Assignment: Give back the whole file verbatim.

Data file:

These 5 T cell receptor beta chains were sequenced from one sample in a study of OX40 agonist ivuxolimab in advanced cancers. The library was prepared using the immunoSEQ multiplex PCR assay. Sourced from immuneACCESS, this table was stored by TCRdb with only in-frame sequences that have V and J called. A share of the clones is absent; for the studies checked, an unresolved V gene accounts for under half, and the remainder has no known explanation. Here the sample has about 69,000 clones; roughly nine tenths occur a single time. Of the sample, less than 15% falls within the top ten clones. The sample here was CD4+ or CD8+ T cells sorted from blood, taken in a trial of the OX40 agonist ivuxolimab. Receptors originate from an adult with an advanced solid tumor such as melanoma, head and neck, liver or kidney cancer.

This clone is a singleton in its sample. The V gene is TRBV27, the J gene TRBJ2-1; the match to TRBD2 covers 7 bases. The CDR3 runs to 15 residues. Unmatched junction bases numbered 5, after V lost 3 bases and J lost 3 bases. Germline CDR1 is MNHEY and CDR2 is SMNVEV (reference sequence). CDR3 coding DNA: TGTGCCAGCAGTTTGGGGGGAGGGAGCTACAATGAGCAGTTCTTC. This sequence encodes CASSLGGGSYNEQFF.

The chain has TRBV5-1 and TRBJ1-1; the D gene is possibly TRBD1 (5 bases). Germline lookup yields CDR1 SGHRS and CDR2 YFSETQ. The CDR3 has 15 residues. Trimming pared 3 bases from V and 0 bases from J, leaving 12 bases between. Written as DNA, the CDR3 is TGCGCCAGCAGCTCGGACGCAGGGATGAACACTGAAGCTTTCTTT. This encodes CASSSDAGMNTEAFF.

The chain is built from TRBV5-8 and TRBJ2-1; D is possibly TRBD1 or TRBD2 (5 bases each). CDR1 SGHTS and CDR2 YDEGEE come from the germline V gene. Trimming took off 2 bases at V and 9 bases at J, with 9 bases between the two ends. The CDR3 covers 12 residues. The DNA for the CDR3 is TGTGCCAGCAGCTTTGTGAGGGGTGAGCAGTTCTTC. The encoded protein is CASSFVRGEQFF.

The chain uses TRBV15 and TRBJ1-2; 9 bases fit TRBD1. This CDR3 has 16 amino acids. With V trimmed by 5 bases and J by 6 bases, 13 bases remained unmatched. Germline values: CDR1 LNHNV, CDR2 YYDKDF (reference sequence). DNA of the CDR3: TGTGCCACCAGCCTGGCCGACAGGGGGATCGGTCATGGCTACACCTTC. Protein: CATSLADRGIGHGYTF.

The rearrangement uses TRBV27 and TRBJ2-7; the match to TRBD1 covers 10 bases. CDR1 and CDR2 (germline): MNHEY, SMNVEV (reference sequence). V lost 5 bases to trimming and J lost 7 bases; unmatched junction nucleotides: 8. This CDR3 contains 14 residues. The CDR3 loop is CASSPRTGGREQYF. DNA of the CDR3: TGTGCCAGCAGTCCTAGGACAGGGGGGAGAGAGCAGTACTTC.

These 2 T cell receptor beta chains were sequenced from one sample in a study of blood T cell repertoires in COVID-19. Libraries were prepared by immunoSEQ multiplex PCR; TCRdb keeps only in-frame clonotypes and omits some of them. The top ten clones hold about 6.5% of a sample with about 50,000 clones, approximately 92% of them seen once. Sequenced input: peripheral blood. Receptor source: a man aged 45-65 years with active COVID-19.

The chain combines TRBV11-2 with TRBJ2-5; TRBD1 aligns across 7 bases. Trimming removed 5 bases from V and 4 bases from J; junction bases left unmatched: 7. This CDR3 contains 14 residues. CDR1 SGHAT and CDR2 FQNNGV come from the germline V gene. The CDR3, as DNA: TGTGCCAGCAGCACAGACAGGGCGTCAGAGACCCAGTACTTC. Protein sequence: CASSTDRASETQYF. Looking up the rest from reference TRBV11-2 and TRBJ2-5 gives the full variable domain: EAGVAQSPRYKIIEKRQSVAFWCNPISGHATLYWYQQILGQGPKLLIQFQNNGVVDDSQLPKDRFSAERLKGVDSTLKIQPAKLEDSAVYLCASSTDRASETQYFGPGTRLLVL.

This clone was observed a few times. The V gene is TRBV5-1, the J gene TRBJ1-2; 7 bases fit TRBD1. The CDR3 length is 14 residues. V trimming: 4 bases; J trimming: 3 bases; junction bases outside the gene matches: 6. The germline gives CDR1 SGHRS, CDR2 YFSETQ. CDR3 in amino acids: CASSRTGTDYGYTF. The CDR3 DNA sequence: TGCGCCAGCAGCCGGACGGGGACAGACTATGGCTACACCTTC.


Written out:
These 5 T cell receptor beta chains were sequenced from one sample in a study of OX40 agonist ivuxolimab in advanced cancers. The library was prepared using the immunoSEQ multiplex PCR assay. Sourced from immuneACCESS, this table was stored by TCRdb with only in-frame sequences that have V and J called. A share of the clones is absent; for the studies checked, an unresolved V gene accounts for under half, and the remainder has no known explanation. Here the sample has about 69,000 clones; roughly nine tenths occur a single time. Of the sample, less than 15% falls within the top ten clones. The sample here was CD4+ or CD8+ T cells sorted from blood, taken in a trial of the OX40 agonist ivuxolimab. Receptors originate from an adult with an advanced solid tumor such as melanoma, head and neck, liver or kidney cancer.

This clone is a singleton in its sample. The V gene is TRBV27, the J gene TRBJ2-1; the match to TRBD2 covers 7 bases. The CDR3 runs to 15 residues. Unmatched junction bases numbered 5, after V lost 3 bases and J lost 3 bases. Germline CDR1 is MNHEY and CDR2 is SMNVEV (reference sequence). CDR3 coding DNA: TGTGCCAGCAGTTTGGGGGGAGGGAGCTACAATGAGCAGTTCTTC. This sequence encodes CASSLGGGSYNEQFF.

The chain has TRBV5-1 and TRBJ1-1; the D gene is possibly TRBD1 (5 bases). Germline lookup yields CDR1 SGHRS and CDR2 YFSETQ. The CDR3 has 15 residues. Trimming pared 3 bases from V and 0 bases from J, leaving 12 bases between. Written as DNA, the CDR3 is TGCGCCAGCAGCTCGGACGCAGGGATGAACACTGAAGCTTTCTTT. This encodes CASSSDAGMNTEAFF.

The chain is built from TRBV5-8 and TRBJ2-1; D is possibly TRBD1 or TRBD2 (5 bases each). CDR1 SGHTS and CDR2 YDEGEE come from the germline V gene. Trimming took off 2 bases at V and 9 bases at J, with 9 bases between the two ends. The CDR3 covers 12 residues. The DNA for the CDR3 is TGTGCCAGCAGCTTTGTGAGGGGTGAGCAGTTCTTC. The encoded protein is CASSFVRGEQFF.

The chain uses TRBV15 and TRBJ1-2; 9 bases fit TRBD1. This CDR3 has 16 amino acids. With V trimmed by 5 bases and J by 6 bases, 13 bases remained unmatched. Germline values: CDR1 LNHNV, CDR2 YYDKDF (reference sequence). DNA of the CDR3: TGTGCCACCAGCCTGGCCGACAGGGGGATCGGTCATGGCTACACCTTC. Protein: CATSLADRGIGHGYTF.

The rearrangement uses TRBV27 and TRBJ2-7; the match to TRBD1 covers 10 bases. CDR1 and CDR2 (germline): MNHEY, SMNVEV (reference sequence). V lost 5 bases to trimming and J lost 7 bases; unmatched junction nucleotides: 8. This CDR3 contains 14 residues. The CDR3 loop is CASSPRTGGREQYF. DNA of the CDR3: TGTGCCAGCAGTCCTAGGACAGGGGGGAGAGAGCAGTACTTC.

These 2 T cell receptor beta chains were sequenced from one sample in a study of blood T cell repertoires in COVID-19. Libraries were prepared by immunoSEQ multiplex PCR; TCRdb keeps only in-frame clonotypes and omits some of them. The top ten clones hold about 6.5% of a sample with about 50,000 clones, approximately 92% of them seen once. Sequenced input: peripheral blood. Receptor source: a man aged 45-65 years with active COVID-19.

The chain combines TRBV11-2 with TRBJ2-5; TRBD1 aligns across 7 bases. Trimming removed 5 bases from V and 4 bases from J; junction bases left unmatched: 7. This CDR3 contains 14 residues. CDR1 SGHAT and CDR2 FQNNGV come from the germline V gene. The CDR3, as DNA: TGTGCCAGCAGCACAGACAGGGCGTCAGAGACCCAGTACTTC. Protein sequence: CASSTDRASETQYF. Looking up the rest from reference TRBV11-2 and TRBJ2-5 gives the full variable domain: EAGVAQSPRYKIIEKRQSVAFWCNPISGHATLYWYQQILGQGPKLLIQFQNNGVVDDSQLPKDRFSAERLKGVDSTLKIQPAKLEDSAVYLCASSTDRASETQYFGPGTRLLVL.

This clone was observed a few times. The V gene is TRBV5-1, the J gene TRBJ1-2; 7 bases fit TRBD1. The CDR3 length is 14 residues. V trimming: 4 bases; J trimming: 3 bases; junction bases outside the gene matches: 6. The germline gives CDR1 SGHRS, CDR2 YFSETQ. CDR3 in amino acids: CASSRTGTDYGYTF. The CDR3 DNA sequence: TGCGCCAGCAGCCGGACGGGGACAGACTATGGCTACACCTTC.